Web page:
With the start of a new year comes predictions for what that year might hold and in the world of open banking, where things move at pace, these predictions can be a little harder to pinpoint but a lot more interesting to explore. So, we decided to sit down with Ozone API’s Co-CEO, Huw Davies, to find out what he thinks might be in store for 2024.
Will open banking still be a big focus in 2024?
As we enter 2024, we’re still seeing open banking and open finance gaining momentum on a global scale. Established markets are still experiencing a continual rise in usage, while other regions are swiftly embracing these concepts and moving towards implementation.
Latin America and the Middle East continue to be hotbeds of open banking implementation. And following the FCPB’s announcement in November the starting gun has truly fired in North America.
We’re also now starting to see the early stages of banks really understanding the opportunity beyond just meeting regulation and they’re starting to move. Notably, banks are increasingly recognising that the same open APIs deliver transformative potential in product distribution, customer outreach, and enable their solutions to be seamlessly integrated into digital experiences. Although it’s early stages for many, innovative large banks are notably progressing in the right direction.
So yes, it will still be a big focus in 2024. In fact 2024 will be the biggest year yet.
How will it differ between the biggest financial institutions and the rest?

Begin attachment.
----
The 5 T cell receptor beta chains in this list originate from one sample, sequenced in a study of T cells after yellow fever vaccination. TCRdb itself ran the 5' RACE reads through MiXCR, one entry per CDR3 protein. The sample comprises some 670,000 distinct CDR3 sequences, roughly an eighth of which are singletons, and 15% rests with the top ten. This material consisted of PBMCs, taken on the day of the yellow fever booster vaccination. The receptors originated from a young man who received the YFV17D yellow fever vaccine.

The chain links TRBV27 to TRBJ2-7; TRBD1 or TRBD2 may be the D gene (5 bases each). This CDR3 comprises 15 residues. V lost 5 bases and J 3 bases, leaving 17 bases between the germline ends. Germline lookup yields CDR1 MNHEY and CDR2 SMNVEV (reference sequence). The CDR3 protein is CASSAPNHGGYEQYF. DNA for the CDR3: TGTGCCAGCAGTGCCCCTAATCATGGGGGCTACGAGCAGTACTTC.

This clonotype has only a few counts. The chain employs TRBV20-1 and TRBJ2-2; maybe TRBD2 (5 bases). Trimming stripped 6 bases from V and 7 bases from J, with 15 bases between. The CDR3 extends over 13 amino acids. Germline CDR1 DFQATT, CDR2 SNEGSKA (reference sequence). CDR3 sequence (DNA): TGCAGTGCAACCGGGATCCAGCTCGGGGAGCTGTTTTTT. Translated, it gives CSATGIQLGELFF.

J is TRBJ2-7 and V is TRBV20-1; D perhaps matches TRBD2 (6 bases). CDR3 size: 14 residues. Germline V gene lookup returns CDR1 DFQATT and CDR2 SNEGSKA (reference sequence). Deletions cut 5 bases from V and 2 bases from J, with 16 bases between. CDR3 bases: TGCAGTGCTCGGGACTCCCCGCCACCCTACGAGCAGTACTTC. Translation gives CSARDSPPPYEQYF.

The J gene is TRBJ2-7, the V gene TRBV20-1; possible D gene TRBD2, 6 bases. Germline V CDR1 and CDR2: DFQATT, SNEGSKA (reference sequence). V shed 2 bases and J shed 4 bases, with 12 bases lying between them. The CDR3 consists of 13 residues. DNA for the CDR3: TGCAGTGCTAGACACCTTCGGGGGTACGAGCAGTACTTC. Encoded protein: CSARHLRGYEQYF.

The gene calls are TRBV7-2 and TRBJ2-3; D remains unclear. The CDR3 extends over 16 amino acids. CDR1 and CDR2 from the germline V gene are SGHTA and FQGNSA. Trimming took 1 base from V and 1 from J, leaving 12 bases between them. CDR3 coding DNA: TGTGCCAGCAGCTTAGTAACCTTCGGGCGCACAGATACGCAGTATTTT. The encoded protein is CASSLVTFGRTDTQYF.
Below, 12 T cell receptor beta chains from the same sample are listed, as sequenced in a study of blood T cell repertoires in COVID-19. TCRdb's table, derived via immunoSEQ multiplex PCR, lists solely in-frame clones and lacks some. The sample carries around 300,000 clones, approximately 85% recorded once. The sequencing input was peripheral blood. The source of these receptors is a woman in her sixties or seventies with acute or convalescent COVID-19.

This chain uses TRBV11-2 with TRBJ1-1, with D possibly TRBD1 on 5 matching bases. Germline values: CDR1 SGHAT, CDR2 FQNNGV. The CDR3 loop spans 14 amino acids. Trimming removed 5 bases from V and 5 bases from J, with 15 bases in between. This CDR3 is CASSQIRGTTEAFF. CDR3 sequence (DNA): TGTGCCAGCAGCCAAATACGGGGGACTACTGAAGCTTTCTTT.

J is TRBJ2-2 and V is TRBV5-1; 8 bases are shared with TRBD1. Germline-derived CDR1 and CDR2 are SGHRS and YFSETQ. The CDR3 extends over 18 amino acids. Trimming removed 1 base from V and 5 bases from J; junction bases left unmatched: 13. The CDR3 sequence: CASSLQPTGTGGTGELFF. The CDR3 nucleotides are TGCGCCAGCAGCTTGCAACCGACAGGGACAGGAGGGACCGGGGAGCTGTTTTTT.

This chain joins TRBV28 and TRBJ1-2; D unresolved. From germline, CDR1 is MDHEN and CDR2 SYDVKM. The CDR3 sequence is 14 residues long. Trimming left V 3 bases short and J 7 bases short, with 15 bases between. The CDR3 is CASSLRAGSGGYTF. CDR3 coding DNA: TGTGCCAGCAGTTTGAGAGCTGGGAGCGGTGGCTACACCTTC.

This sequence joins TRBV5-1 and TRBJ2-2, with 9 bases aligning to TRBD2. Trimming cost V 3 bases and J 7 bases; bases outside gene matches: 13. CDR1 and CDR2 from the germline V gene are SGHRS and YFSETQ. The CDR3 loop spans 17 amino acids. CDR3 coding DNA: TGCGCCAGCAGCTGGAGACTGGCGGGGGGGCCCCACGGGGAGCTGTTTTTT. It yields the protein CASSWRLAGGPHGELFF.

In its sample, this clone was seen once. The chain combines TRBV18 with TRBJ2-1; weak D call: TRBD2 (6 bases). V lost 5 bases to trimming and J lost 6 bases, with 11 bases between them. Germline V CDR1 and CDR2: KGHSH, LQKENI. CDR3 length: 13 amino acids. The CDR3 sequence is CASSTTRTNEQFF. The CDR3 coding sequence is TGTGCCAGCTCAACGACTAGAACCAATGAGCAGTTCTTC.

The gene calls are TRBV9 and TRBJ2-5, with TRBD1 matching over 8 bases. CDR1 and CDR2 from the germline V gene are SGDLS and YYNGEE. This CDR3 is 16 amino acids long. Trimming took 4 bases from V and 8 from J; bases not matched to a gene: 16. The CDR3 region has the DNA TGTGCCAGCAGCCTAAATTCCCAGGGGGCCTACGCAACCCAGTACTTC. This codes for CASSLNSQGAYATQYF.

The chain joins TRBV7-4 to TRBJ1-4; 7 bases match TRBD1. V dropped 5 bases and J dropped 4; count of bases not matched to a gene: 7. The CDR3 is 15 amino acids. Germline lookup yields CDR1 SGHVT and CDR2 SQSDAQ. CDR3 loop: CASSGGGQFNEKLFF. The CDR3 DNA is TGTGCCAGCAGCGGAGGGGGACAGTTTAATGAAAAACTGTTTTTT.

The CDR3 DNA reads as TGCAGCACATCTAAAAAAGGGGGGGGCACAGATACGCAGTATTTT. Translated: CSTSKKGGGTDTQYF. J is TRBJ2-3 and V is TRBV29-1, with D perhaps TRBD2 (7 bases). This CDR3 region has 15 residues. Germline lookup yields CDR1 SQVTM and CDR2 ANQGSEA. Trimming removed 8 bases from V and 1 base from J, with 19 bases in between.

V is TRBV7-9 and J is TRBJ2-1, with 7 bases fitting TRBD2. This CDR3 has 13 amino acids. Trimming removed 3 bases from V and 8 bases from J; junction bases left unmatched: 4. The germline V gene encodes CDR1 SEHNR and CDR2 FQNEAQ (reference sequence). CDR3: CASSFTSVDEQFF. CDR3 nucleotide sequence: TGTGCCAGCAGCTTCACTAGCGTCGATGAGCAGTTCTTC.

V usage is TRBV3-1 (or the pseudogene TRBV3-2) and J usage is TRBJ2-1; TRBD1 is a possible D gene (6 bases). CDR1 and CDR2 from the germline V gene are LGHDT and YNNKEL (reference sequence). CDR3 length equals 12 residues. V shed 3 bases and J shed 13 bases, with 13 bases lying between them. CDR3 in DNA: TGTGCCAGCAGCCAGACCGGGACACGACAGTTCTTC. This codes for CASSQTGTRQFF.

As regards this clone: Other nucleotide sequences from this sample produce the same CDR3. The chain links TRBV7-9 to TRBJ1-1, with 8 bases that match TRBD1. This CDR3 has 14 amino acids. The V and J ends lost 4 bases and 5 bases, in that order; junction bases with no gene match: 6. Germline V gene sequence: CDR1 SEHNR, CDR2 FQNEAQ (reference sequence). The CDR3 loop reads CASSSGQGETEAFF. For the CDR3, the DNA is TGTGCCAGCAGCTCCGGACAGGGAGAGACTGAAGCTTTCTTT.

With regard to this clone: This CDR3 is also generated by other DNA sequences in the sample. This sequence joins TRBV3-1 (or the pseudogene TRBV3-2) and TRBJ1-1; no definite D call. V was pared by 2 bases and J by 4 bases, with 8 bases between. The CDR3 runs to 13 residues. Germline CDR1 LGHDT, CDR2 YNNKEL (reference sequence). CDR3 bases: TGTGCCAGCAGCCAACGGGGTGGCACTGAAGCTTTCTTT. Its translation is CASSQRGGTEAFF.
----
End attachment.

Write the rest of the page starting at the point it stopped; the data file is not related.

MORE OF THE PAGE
Large financial institutions are continuing to invest to enhance their digital capabilities and their API foundations. This remains key to adapting to thrive within a digitally embedded ecosystem. Meanwhile, new entrants, equipped with impressive technology, grapple with the significant hurdle of establishing meaningful distribution channels, spanning the spectrum in between these extremes.
However, the pivotal element for success lies in acknowledging that exceptional technology serves as a crucial facilitator, but its true potential is unlocked when coupled with strategic thinking focused on delivering tangible value to the customer. Either element in isolation falls short of achieving comprehensive success.
How are banks thinking about embedded finance?
Without a doubt, the trajectory of integrating financial experiences into digital experiences is set to continue, demanding that banks continuously evolve their tools.
Embedded finance is not about stand alone platforms and new fintechs. It’s about the providers of financial products (for example banks) making them accessible via APIs so that they can be embedded into digital experiences. Being there for the customer at the right time, in the right place and with the right context.
This evolution is essential for ensuring the secure yet seamless presentation of bank products and services; failure to do so will result in being overshadowed by competitors. While traditionally, banks heavily relied on their proprietary channels for customer interactions, this dominance is unlikely to endure in the medium to long term.
In 2024 I think we’ll see a shift in the dialogue with banks at the heart of open finance discussions rather than it being the domain of a small number of fintech specialists.
What does 2024 mean for Ozone API?
We’re hugely excited about the ever increasing worldwide momentum in open finance. Nearly all markets are progressing along this trajectory, and the establishment of secure, consent-based access to financial services through APIs is beginning to unlock substantial potential. This development is particularly impactful in growing economies, addressing financial inclusion challenges, and paving the way for new revenue streams for banks. 2024 is poised to be the most significant year yet for these advancements.
Our focus has been global from the outset. We support all global standards and are helping banks, financial institutions and regulators to deliver. 2024 will be the biggest year yet for open banking and at Ozone API we are excited about being at the forefront of driving this acceleration.